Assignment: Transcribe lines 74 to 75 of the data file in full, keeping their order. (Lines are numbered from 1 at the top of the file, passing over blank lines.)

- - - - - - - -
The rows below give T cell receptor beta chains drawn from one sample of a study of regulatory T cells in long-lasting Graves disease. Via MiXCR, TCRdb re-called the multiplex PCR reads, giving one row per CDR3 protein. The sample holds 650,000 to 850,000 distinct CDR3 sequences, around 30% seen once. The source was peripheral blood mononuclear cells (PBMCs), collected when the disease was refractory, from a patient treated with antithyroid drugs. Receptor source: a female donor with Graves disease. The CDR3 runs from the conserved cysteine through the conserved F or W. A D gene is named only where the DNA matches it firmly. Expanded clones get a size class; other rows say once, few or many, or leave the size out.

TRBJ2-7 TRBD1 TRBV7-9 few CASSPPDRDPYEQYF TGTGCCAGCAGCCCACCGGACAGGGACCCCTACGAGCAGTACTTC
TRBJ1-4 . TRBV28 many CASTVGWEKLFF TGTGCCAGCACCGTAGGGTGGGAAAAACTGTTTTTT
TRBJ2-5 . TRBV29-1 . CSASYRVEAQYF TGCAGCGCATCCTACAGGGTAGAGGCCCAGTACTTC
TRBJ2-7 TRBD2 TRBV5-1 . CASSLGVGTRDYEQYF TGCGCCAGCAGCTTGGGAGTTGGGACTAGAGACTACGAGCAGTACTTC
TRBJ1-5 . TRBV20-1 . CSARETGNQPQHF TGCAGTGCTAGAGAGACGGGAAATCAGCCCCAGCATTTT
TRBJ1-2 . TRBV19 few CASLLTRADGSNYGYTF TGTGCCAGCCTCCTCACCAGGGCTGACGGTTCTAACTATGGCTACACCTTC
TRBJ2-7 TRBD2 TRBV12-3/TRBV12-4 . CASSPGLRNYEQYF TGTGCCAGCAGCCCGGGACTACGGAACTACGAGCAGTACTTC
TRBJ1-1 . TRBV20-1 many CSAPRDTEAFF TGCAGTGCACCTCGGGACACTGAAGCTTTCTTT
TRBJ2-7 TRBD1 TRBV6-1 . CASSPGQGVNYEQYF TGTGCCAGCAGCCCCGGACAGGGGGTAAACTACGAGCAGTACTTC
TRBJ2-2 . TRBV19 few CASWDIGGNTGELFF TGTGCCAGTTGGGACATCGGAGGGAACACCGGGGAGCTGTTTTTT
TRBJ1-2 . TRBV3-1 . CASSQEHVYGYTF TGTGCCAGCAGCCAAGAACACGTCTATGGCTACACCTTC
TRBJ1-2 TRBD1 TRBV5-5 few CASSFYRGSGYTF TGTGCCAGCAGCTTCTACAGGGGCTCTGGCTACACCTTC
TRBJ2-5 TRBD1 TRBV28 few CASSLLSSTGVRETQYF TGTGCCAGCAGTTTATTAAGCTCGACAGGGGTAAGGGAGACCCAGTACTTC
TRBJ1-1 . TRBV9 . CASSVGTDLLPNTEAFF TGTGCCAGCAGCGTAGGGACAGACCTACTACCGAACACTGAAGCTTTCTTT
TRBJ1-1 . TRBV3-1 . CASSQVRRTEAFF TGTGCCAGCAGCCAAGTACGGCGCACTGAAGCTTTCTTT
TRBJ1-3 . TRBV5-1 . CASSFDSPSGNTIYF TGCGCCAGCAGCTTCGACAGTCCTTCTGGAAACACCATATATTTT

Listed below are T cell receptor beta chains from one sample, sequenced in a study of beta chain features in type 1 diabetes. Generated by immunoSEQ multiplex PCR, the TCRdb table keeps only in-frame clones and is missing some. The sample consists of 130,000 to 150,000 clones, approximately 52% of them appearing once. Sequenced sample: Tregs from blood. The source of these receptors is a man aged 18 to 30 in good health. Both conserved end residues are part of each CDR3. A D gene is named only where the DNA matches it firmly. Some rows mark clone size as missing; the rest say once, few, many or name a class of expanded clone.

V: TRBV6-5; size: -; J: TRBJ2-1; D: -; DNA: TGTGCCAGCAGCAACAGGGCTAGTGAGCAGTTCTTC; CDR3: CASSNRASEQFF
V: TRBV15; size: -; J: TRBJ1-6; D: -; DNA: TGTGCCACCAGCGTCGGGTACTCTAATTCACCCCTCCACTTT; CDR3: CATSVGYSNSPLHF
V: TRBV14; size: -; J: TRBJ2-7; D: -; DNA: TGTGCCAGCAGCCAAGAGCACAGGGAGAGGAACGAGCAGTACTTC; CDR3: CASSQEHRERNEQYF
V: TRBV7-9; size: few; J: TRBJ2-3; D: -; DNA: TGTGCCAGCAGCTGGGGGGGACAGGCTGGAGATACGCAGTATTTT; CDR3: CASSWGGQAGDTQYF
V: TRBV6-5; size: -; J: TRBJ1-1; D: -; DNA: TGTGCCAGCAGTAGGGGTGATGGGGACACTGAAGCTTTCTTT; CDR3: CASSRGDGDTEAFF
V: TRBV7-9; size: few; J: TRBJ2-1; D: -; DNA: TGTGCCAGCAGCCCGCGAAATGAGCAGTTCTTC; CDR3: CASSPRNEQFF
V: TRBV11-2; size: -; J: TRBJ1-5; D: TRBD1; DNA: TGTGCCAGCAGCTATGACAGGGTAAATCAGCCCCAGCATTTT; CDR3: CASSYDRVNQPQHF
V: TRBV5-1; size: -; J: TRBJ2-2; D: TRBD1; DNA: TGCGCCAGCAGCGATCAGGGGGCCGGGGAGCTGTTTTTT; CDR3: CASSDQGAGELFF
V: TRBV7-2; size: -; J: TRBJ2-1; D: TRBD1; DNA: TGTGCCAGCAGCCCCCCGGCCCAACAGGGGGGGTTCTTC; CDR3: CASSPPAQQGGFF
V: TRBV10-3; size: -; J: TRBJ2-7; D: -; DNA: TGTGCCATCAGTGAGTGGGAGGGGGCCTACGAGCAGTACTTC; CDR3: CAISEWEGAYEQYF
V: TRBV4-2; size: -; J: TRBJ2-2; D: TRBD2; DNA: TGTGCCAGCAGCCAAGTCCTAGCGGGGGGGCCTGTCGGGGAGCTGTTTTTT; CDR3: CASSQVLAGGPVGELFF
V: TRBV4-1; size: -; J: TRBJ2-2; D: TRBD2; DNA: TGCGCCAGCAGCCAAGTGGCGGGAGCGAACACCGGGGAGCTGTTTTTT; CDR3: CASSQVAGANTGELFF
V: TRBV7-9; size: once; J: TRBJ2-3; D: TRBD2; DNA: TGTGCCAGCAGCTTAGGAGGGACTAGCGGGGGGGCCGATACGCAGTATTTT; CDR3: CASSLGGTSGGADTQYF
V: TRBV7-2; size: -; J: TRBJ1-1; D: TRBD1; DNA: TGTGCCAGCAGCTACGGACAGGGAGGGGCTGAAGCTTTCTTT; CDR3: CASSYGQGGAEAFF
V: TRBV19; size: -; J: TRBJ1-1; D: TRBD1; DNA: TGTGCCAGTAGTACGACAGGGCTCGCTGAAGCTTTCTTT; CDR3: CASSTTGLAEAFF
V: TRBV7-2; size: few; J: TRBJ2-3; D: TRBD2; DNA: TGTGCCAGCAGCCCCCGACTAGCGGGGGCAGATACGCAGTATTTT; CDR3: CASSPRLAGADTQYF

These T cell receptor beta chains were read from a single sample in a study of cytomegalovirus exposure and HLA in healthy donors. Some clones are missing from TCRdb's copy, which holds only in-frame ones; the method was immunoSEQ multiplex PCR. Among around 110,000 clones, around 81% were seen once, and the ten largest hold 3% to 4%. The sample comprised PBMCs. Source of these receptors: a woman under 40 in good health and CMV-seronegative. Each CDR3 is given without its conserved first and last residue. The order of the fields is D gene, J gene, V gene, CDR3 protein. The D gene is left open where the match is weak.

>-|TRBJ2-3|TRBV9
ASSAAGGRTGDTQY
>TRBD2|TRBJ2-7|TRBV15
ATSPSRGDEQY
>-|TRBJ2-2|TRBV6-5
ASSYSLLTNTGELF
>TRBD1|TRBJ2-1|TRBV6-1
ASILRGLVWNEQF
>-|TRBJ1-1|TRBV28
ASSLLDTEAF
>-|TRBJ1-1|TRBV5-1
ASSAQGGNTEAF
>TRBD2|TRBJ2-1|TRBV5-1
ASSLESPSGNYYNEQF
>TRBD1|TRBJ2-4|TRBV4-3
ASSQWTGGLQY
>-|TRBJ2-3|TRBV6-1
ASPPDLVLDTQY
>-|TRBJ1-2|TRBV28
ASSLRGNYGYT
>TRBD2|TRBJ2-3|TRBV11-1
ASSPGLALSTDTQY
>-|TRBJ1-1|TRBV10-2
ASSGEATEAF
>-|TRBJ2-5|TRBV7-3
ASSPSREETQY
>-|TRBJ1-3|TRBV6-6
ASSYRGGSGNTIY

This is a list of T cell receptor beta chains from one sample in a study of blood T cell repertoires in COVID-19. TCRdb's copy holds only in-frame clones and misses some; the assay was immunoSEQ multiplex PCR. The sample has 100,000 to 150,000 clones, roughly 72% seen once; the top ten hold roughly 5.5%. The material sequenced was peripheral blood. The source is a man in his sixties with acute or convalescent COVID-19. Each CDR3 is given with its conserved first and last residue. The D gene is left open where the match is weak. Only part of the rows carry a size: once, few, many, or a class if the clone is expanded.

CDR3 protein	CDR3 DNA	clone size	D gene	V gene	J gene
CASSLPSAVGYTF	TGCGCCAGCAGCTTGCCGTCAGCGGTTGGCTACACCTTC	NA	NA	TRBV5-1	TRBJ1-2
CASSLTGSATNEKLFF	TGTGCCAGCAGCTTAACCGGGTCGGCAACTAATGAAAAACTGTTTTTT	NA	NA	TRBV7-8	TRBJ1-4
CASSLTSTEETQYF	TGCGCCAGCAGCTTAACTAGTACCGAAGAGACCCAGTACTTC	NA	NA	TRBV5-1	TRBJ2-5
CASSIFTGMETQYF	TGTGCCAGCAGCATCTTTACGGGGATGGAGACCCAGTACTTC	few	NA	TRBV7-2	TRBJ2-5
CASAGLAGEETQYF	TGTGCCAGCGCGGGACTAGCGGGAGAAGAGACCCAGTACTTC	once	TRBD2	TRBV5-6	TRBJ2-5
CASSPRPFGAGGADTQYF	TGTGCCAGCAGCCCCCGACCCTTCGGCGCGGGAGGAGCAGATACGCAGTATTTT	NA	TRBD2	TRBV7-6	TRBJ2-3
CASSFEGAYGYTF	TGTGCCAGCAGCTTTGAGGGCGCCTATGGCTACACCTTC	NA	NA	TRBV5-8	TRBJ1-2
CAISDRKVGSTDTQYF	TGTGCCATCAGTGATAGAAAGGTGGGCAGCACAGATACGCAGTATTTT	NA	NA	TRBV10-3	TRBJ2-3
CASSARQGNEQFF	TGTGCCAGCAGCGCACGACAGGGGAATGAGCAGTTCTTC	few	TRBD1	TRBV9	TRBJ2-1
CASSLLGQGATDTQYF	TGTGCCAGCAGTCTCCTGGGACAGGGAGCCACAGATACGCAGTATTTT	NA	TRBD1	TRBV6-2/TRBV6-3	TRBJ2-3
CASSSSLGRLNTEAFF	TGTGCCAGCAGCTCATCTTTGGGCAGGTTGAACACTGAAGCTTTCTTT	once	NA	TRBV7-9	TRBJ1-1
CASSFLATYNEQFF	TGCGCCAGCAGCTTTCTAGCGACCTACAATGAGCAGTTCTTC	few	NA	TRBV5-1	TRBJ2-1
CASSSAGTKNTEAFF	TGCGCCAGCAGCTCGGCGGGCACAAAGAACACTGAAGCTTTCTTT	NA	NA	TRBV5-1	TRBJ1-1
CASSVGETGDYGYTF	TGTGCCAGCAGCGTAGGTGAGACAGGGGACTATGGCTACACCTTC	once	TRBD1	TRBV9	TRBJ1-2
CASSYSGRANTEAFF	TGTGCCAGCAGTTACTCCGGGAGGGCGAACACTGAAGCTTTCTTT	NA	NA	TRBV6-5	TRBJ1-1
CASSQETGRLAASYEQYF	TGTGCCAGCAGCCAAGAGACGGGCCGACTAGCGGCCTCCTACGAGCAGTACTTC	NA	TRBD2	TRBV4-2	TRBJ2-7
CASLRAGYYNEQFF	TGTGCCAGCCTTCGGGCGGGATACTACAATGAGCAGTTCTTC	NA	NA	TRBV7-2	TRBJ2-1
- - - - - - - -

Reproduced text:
CASSARQGNEQFF	TGTGCCAGCAGCGCACGACAGGGGAATGAGCAGTTCTTC	few	TRBD1	TRBV9	TRBJ2-1
CASSLLGQGATDTQYF	TGTGCCAGCAGTCTCCTGGGACAGGGAGCCACAGATACGCAGTATTTT	NA	TRBD1	TRBV6-2/TRBV6-3	TRBJ2-3